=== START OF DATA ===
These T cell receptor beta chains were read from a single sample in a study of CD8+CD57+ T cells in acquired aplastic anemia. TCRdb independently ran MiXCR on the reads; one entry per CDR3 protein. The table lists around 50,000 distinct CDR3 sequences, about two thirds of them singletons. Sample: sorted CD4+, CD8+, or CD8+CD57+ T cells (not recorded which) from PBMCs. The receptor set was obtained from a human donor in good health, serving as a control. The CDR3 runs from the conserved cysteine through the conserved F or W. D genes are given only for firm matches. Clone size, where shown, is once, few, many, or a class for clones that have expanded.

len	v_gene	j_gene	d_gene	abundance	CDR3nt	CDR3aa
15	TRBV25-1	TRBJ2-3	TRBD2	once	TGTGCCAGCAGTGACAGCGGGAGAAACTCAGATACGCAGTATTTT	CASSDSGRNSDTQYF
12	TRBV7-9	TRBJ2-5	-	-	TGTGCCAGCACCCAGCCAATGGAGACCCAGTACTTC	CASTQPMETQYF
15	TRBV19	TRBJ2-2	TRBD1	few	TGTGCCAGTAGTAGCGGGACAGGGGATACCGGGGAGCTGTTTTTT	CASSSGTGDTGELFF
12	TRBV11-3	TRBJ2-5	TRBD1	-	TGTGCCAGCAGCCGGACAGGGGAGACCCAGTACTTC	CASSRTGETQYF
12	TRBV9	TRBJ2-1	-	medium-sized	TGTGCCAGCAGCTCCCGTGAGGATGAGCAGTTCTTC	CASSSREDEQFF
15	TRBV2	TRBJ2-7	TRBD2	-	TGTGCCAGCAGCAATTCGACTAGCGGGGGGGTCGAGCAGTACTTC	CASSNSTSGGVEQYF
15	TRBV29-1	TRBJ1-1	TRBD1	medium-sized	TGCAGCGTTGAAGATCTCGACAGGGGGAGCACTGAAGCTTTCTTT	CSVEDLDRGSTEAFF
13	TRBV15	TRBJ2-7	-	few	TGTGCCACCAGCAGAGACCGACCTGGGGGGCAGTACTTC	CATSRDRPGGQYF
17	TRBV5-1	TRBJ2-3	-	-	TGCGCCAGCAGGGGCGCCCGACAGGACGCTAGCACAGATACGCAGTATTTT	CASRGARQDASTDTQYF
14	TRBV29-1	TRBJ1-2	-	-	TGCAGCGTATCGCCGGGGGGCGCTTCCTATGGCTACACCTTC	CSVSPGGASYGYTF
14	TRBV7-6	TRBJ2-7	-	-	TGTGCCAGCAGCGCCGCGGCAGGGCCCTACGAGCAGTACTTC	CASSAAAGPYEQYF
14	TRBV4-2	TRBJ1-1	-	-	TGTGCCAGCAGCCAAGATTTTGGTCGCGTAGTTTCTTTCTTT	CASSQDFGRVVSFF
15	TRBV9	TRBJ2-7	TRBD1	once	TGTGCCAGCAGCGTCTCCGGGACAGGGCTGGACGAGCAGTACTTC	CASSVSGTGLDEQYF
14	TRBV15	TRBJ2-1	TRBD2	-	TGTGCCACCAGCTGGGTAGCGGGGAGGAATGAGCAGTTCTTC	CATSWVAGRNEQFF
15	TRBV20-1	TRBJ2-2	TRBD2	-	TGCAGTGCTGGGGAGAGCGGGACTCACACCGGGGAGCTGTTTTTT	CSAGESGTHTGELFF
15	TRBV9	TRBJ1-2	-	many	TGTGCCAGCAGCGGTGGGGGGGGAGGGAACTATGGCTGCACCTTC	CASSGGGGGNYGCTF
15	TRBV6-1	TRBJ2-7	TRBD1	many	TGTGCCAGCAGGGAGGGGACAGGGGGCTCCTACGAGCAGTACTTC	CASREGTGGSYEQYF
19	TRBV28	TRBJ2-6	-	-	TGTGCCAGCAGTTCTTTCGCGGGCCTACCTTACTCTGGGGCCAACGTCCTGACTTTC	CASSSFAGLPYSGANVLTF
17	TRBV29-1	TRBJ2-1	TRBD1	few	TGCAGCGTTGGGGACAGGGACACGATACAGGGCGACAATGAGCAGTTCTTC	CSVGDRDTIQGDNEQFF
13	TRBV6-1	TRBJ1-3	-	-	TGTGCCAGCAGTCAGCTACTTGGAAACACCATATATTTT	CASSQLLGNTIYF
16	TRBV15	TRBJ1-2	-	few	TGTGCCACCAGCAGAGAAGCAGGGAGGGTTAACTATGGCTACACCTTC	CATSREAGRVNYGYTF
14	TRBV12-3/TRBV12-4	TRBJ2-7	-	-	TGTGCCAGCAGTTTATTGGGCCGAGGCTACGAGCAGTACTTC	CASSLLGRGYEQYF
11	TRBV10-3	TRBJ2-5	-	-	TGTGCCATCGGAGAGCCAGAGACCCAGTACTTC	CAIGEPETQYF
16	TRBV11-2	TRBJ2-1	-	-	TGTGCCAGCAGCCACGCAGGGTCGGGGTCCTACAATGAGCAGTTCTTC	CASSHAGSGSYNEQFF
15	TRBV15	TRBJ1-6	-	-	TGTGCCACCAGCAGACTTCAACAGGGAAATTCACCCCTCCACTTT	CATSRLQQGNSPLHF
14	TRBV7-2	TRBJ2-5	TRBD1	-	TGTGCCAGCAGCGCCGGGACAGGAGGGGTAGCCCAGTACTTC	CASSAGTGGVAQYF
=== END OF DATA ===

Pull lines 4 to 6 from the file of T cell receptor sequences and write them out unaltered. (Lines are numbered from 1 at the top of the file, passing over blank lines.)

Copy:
12	TRBV7-9	TRBJ2-5	-	-	TGTGCCAGCACCCAGCCAATGGAGACCCAGTACTTC	CASTQPMETQYF
15	TRBV19	TRBJ2-2	TRBD1	few	TGTGCCAGTAGTAGCGGGACAGGGGATACCGGGGAGCTGTTTTTT	CASSSGTGDTGELFF
12	TRBV11-3	TRBJ2-5	TRBD1	-	TGTGCCAGCAGCCGGACAGGGGAGACCCAGTACTTC	CASSRTGETQYF